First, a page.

King County has a reputation as one the healthiest regions in the nation, but underneath that status lie significant disparities within minority, immigrant and refugee communities. The more than 30,000 Somali immigrants and refugees in King County face tremendous challenges. Consumed with issues of survival and resettlement, new arrivals are focused on finding adequate housing, overcoming trauma and loss, coping with cultural adjustment and learning English.

Much like other new immigrants and refugees, Somali immigrants and refugees have substantial health concerns. At the same time they experience significant barriers to accessing health resources, including unfamiliarity and distrust of the U.S. health care system, lack of language and cultural responsiveness from providers, and competing priorities—particularly given challenges meeting basic, life-sustaining daily needs. This presentation will cover general information on the Somali population in King County, barriers to health care, and Somali Health Board’s roles in addressing these challenges in partnership with the health systems.

Coffee and tea will be served.

 


May 9, 2017

Amazing ‘Race’: Team NLP/VDW to unmask unknown race/ethnicity

Where: Kaiser Permanente Washington Health Research Institute, 4–5 p.m., Room 1509A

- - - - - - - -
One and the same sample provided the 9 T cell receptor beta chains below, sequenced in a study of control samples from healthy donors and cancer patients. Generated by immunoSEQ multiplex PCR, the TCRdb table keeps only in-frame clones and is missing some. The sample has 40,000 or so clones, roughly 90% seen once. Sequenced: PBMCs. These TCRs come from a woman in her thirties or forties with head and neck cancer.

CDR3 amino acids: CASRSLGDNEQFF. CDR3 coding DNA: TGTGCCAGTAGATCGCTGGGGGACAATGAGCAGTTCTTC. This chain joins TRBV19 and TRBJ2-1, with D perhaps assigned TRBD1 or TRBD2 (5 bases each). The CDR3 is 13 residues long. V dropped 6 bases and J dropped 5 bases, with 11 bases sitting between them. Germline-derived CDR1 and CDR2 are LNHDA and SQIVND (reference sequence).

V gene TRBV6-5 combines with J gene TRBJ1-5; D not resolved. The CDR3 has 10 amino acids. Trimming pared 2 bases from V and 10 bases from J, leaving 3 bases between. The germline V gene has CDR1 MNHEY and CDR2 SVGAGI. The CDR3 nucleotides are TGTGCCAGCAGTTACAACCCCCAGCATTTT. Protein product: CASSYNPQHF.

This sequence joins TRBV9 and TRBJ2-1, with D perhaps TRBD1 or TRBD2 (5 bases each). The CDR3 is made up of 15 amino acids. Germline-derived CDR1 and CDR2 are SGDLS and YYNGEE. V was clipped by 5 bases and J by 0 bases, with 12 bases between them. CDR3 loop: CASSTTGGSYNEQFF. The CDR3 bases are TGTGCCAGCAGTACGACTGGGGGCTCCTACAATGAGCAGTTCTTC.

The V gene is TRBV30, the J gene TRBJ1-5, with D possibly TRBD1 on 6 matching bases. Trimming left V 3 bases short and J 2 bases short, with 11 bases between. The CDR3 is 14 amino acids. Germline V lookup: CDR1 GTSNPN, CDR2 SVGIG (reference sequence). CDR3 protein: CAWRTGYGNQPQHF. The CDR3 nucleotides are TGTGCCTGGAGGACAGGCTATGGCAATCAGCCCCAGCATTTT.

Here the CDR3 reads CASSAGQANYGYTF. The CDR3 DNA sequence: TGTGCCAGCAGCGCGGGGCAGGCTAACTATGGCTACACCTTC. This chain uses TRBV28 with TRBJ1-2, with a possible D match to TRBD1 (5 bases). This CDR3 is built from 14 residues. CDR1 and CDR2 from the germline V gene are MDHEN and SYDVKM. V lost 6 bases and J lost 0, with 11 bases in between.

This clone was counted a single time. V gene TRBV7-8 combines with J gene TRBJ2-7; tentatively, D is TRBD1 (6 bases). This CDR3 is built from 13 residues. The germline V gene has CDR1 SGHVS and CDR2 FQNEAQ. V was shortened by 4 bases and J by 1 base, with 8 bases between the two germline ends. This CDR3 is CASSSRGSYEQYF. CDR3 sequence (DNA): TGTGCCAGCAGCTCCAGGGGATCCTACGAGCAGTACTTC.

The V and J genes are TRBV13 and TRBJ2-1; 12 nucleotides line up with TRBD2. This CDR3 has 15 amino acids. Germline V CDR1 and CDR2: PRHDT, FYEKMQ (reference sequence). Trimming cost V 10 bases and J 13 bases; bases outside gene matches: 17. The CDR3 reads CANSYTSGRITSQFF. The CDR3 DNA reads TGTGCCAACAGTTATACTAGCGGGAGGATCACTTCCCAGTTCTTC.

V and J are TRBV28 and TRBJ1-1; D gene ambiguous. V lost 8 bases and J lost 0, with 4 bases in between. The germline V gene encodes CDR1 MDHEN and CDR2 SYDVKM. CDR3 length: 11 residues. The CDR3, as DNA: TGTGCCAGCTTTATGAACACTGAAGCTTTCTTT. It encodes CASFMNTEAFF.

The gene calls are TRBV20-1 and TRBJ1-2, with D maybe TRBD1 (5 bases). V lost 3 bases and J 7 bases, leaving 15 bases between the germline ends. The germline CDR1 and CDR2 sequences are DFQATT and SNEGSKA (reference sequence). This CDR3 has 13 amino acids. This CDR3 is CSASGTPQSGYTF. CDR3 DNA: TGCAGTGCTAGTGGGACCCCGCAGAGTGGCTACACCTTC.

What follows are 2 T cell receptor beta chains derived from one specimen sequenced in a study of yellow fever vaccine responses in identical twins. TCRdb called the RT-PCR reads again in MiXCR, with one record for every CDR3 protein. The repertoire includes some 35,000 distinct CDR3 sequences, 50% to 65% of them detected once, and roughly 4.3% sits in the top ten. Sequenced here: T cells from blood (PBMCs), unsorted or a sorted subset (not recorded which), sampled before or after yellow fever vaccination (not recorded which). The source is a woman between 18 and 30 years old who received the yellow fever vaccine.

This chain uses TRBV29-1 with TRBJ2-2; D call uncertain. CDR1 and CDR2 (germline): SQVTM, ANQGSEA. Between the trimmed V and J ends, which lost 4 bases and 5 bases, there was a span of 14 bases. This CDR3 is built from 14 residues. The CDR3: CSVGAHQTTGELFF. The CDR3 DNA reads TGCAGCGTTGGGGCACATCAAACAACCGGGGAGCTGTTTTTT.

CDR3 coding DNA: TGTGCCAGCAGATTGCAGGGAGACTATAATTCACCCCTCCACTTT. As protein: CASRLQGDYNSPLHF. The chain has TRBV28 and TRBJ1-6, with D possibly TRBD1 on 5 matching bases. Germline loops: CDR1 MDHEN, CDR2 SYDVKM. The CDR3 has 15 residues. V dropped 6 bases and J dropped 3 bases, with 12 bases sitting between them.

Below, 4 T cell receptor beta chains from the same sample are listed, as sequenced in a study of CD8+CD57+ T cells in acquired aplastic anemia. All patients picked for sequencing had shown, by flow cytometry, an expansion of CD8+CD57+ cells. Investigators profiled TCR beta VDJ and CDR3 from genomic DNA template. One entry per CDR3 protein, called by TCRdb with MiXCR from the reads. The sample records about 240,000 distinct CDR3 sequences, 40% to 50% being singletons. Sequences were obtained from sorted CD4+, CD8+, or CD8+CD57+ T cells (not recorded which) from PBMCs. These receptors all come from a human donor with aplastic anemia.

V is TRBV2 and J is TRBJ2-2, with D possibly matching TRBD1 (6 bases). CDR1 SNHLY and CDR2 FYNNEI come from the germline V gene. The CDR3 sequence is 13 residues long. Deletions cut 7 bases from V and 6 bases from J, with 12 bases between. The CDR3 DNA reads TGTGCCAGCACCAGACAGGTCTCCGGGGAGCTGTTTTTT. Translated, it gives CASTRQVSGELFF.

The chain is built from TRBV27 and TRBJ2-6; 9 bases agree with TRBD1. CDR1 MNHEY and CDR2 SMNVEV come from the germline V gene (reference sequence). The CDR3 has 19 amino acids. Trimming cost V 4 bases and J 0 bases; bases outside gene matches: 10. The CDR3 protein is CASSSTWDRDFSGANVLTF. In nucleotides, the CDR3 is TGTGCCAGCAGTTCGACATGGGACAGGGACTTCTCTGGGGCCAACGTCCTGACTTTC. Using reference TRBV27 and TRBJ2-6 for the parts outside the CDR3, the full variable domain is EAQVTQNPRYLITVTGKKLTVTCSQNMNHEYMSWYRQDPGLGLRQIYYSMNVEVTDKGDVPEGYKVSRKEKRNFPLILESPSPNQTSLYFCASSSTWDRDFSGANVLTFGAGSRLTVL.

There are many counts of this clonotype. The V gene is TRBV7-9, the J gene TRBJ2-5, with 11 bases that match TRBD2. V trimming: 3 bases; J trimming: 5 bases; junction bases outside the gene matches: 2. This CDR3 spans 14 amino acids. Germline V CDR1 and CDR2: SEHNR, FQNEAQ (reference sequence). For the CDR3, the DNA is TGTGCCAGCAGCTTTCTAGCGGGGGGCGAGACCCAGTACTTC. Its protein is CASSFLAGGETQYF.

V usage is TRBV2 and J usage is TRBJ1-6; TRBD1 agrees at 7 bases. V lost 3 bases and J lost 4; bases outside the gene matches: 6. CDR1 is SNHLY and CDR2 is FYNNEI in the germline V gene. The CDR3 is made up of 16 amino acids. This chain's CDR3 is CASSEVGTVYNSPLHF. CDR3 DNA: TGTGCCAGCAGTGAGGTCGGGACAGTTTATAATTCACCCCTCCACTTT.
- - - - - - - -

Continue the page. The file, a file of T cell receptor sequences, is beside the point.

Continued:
Speakers

  • Jane Grafton, Programmer, Kaiser Permanente Washington Health Research Institute
  • David Cronkite, Programmer, Kaiser Permanente Washington Health Research Institute
  • Onchee Yu, Biostatistician, Kaiser Permanente Washington Health Research Institute

Summary
Race and ethnicity is an important risk factor on many health conditions. At KPWHRI, we often rely on VDW demographics table to collect race/ethnicity data. Depending on the study years, the amount of missingness in race/ethnicity in the study cohort could be large. In our study of estimating a 10-year incidence of uterine fibroid that varies by race/ethnicity, we utilized NLP to supplement unknown race/ethnicity from VDW. We’ll discuss the NLP development process, and how the resulting race/ethnicity data from the two data sources compared.

Coffee and tea will be provided.

 


April 28, 2017

Compelling Science Storytelling: A Pacific Northwest Workshop for Science Communicators

A one-day workshop and networking opportunity in Seattle